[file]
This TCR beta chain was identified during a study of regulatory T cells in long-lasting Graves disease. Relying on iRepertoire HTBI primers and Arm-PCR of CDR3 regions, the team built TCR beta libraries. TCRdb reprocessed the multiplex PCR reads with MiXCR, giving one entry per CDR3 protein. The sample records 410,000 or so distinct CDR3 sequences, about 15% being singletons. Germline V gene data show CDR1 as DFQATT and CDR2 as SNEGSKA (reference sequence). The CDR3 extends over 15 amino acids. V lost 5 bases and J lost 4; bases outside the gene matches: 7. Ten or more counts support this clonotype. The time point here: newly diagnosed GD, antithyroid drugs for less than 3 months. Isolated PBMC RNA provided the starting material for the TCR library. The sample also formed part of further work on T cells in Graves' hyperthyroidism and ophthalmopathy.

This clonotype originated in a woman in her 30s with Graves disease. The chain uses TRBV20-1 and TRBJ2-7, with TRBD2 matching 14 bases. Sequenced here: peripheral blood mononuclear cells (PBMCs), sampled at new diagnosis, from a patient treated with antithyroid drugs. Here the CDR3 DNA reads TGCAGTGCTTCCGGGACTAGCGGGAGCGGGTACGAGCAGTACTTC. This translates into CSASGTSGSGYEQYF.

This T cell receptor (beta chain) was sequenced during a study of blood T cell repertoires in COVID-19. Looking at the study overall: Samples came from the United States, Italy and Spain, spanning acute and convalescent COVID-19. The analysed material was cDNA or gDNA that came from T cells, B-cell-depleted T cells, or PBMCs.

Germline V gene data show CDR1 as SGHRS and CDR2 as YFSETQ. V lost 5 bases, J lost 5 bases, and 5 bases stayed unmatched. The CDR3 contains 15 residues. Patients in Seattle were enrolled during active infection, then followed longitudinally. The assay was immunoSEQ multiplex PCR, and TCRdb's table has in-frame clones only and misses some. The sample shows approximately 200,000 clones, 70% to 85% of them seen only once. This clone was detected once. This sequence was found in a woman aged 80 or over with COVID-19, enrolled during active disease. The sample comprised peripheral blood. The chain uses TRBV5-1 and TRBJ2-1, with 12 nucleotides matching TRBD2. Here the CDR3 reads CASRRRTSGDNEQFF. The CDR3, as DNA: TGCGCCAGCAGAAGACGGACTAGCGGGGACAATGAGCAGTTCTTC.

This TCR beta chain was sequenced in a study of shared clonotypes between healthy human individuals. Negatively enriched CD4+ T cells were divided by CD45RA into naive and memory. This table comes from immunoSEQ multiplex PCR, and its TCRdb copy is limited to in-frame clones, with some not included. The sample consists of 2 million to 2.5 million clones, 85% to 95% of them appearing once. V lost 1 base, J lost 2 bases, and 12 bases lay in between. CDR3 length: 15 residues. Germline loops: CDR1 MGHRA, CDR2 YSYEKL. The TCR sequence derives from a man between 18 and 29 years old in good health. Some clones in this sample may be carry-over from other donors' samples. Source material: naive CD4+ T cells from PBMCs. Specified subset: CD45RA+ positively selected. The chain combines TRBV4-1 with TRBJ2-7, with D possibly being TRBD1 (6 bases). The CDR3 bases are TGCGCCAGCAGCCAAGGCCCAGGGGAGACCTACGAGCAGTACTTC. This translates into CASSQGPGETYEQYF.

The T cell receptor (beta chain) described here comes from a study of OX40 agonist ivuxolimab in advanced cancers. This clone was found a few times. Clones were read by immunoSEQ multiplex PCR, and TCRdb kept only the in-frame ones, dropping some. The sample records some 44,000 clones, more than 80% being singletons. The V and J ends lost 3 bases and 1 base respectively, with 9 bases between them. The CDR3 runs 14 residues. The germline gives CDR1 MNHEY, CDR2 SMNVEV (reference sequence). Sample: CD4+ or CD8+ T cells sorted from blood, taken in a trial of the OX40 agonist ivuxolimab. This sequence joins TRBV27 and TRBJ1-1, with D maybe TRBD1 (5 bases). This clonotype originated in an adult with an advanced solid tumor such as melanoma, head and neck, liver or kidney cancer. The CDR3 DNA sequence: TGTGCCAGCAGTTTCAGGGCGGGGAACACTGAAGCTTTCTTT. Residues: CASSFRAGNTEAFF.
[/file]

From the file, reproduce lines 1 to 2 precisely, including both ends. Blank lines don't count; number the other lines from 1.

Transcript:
This TCR beta chain was identified during a study of regulatory T cells in long-lasting Graves disease. Relying on iRepertoire HTBI primers and Arm-PCR of CDR3 regions, the team built TCR beta libraries. TCRdb reprocessed the multiplex PCR reads with MiXCR, giving one entry per CDR3 protein. The sample records 410,000 or so distinct CDR3 sequences, about 15% being singletons. Germline V gene data show CDR1 as DFQATT and CDR2 as SNEGSKA (reference sequence). The CDR3 extends over 15 amino acids. V lost 5 bases and J lost 4; bases outside the gene matches: 7. Ten or more counts support this clonotype. The time point here: newly diagnosed GD, antithyroid drugs for less than 3 months. Isolated PBMC RNA provided the starting material for the TCR library. The sample also formed part of further work on T cells in Graves' hyperthyroidism and ophthalmopathy.

This clonotype originated in a woman in her 30s with Graves disease. The chain uses TRBV20-1 and TRBJ2-7, with TRBD2 matching 14 bases. Sequenced here: peripheral blood mononuclear cells (PBMCs), sampled at new diagnosis, from a patient treated with antithyroid drugs. Here the CDR3 DNA reads TGCAGTGCTTCCGGGACTAGCGGGAGCGGGTACGAGCAGTACTTC. This translates into CSASGTSGSGYEQYF.